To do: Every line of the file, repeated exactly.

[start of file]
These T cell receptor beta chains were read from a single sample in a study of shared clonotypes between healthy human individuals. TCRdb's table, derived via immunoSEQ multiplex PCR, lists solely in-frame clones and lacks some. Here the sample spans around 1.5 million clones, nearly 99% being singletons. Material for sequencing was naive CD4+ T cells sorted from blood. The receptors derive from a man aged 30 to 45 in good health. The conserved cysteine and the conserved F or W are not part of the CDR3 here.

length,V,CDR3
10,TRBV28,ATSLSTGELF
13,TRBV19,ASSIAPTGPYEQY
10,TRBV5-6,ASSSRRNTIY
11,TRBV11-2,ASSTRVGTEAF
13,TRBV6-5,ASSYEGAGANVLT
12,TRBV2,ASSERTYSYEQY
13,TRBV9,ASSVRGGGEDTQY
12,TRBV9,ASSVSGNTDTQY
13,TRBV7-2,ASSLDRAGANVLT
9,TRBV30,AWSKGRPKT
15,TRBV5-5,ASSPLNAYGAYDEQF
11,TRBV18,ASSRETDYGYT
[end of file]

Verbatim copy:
These T cell receptor beta chains were read from a single sample in a study of shared clonotypes between healthy human individuals. TCRdb's table, derived via immunoSEQ multiplex PCR, lists solely in-frame clones and lacks some. Here the sample spans around 1.5 million clones, nearly 99% being singletons. Material for sequencing was naive CD4+ T cells sorted from blood. The receptors derive from a man aged 30 to 45 in good health. The conserved cysteine and the conserved F or W are not part of the CDR3 here.

length,V,CDR3
10,TRBV28,ATSLSTGELF
13,TRBV19,ASSIAPTGPYEQY
10,TRBV5-6,ASSSRRNTIY
11,TRBV11-2,ASSTRVGTEAF
13,TRBV6-5,ASSYEGAGANVLT
12,TRBV2,ASSERTYSYEQY
13,TRBV9,ASSVRGGGEDTQY
12,TRBV9,ASSVSGNTDTQY
13,TRBV7-2,ASSLDRAGANVLT
9,TRBV30,AWSKGRPKT
15,TRBV5-5,ASSPLNAYGAYDEQF
11,TRBV18,ASSRETDYGYT